Unlike other Islamic nations, women have the freedom of taking on certain jobs. This comes with a catch. A woman that takes a job without her husband’s permission is considered to be breaking the law. When it comes to divorce, the law has many limitations for women. A woman may not end a marriage. Such rights belong to men. A woman has the option of employing a court order which is highly limited. A woman may end her marriage under khul, which means that she loses her financial rights such as the dowry she received under the marriage contract. The provisions regarding domestic violence are vague. The Penal Code has provisions for spousal abuse. However, the remedies or intervention by state powers appear to be left out or argued vaguely.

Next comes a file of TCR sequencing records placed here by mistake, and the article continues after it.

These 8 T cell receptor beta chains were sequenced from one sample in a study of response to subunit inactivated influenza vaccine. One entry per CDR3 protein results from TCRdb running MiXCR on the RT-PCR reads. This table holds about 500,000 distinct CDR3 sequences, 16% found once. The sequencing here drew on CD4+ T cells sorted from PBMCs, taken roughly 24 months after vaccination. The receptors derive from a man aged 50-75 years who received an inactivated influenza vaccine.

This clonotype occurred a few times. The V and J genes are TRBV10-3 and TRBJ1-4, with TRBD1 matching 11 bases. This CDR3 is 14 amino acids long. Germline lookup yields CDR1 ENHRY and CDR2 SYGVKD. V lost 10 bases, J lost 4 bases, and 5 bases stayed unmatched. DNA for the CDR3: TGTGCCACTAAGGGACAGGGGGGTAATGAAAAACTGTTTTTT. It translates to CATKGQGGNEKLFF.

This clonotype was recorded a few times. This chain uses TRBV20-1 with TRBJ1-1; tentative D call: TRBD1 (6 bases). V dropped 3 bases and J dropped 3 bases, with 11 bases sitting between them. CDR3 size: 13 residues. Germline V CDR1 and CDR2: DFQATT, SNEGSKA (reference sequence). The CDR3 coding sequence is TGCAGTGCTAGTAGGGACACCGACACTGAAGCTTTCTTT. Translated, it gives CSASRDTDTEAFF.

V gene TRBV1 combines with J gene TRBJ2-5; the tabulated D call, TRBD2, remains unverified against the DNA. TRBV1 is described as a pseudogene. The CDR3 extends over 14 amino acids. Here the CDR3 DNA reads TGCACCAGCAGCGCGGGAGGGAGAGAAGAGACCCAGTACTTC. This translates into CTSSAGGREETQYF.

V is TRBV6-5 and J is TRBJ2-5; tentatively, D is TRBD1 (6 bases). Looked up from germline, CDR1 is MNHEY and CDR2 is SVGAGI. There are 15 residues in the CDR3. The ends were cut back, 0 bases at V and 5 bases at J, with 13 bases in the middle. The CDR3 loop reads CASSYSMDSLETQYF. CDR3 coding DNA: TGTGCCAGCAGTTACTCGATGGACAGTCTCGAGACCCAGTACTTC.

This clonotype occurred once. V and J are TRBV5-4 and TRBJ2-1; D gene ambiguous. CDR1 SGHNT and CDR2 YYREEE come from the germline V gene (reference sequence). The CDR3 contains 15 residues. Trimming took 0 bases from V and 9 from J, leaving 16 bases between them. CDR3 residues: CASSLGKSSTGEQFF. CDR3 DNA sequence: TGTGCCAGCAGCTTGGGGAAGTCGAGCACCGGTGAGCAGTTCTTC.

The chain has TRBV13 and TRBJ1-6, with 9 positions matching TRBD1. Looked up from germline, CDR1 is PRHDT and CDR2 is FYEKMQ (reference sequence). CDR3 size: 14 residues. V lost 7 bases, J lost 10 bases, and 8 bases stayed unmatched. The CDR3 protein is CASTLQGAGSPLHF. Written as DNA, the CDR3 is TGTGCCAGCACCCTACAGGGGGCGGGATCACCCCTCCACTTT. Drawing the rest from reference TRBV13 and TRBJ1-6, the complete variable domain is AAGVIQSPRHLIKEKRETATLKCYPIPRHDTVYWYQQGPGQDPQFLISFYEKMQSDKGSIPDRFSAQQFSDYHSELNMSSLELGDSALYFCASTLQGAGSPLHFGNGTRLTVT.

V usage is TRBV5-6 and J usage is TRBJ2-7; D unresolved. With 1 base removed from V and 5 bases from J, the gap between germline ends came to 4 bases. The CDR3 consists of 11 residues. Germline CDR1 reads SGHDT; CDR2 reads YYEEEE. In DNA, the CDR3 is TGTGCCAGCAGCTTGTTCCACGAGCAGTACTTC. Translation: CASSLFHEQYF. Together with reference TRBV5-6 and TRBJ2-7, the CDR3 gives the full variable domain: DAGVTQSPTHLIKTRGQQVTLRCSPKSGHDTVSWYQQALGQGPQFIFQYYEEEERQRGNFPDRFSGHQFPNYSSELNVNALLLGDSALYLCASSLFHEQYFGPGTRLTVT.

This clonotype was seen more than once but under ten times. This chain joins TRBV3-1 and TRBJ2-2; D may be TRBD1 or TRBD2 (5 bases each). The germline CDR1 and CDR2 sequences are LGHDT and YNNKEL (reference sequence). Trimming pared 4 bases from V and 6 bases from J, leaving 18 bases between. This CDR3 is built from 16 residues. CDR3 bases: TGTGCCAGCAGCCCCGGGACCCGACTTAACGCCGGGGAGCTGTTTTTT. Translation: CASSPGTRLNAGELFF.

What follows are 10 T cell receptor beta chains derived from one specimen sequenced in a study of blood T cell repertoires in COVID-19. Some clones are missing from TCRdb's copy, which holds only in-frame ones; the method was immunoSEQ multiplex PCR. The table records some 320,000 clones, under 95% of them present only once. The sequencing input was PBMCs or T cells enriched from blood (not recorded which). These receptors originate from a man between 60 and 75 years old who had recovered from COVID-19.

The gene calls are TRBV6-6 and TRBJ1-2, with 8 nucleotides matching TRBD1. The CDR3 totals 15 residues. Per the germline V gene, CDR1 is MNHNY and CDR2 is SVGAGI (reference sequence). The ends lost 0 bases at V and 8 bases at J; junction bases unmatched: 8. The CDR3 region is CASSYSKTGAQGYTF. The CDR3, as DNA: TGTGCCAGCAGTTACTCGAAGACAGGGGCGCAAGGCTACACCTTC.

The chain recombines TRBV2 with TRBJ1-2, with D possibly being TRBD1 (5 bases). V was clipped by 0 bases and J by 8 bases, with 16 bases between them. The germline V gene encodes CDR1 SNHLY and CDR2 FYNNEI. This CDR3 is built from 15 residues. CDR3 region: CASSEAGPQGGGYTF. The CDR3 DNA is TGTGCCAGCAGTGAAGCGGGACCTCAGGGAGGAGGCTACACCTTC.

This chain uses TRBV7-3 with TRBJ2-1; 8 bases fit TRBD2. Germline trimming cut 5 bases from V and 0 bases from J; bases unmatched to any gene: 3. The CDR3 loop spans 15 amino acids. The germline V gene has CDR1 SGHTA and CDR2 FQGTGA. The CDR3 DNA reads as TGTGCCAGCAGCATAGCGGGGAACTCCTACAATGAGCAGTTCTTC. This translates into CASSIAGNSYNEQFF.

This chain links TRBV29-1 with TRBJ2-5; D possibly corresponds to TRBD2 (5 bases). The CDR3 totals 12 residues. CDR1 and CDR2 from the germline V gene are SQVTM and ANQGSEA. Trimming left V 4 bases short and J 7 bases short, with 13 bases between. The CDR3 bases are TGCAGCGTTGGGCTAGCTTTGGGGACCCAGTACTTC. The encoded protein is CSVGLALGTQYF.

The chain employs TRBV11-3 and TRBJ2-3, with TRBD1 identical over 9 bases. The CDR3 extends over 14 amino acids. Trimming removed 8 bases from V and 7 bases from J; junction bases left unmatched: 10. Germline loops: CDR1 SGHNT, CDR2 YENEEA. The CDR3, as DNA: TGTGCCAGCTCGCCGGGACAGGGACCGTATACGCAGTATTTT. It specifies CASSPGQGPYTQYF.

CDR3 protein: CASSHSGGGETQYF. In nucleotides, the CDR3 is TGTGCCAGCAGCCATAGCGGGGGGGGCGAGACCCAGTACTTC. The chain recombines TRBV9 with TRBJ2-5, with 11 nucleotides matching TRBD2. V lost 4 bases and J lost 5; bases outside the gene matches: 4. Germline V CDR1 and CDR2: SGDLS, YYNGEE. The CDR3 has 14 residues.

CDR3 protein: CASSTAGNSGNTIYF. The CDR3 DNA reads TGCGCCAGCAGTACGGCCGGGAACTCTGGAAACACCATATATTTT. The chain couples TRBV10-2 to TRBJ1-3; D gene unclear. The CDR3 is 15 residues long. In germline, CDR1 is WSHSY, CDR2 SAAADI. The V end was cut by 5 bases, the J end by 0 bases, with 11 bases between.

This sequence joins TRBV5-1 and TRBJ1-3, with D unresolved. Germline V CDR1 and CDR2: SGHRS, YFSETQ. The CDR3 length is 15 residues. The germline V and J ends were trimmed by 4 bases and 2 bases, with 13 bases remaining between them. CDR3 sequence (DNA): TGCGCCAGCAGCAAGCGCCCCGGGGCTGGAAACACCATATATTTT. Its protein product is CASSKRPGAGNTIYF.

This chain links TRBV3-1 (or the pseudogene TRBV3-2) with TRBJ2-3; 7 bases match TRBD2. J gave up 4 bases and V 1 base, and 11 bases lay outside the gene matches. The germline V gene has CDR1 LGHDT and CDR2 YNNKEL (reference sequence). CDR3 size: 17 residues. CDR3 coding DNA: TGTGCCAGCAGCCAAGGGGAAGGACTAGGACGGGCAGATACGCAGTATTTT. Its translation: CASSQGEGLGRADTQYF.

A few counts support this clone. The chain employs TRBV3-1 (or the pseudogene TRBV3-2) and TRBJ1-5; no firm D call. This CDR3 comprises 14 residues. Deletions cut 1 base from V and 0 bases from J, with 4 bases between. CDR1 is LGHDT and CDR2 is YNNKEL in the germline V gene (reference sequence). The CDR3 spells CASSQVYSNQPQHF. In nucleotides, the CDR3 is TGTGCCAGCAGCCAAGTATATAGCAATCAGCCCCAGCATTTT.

There are many elements of Shariah law that are applicable in the UAE (Hasan and Laws, 2007). For instance, the level of domestic abuse that prompts the government to consider taking action is only aid out in Shariah law. One clear illustration of this was the 2010 UAE Supreme Court Ruling that cited Penal Code 53. The court ruled that husbands had the right to beat their wives as a form of punishment or a way of getting them to do things that wives should do. The only exception was that physical punishment was not supposed to leave physical marks on a woman’s skin. Since then, there have been cases of UAE police discouraging women not to report domestic violence since it would hardly amount to an actual case. Women who are raped also have it difficult in the UAE. A woman who has been sexually assaulted and reports the same risks being subjected to prosecution for sex outside marriage (zina). While women in the UAE have it tough even in the modern age, migrant domestic workers are affected even worse. Many of these workers are women from Africa and Asia. They are treated worse than UAE women and are usually reduced to animals. They may be required to work without taking any breaks. Some are sexually abused by males in the house on a routine basis. Just like women from the UAE, reporting these incidents is not likely to lead to any serious investigations that can challenge the status quo.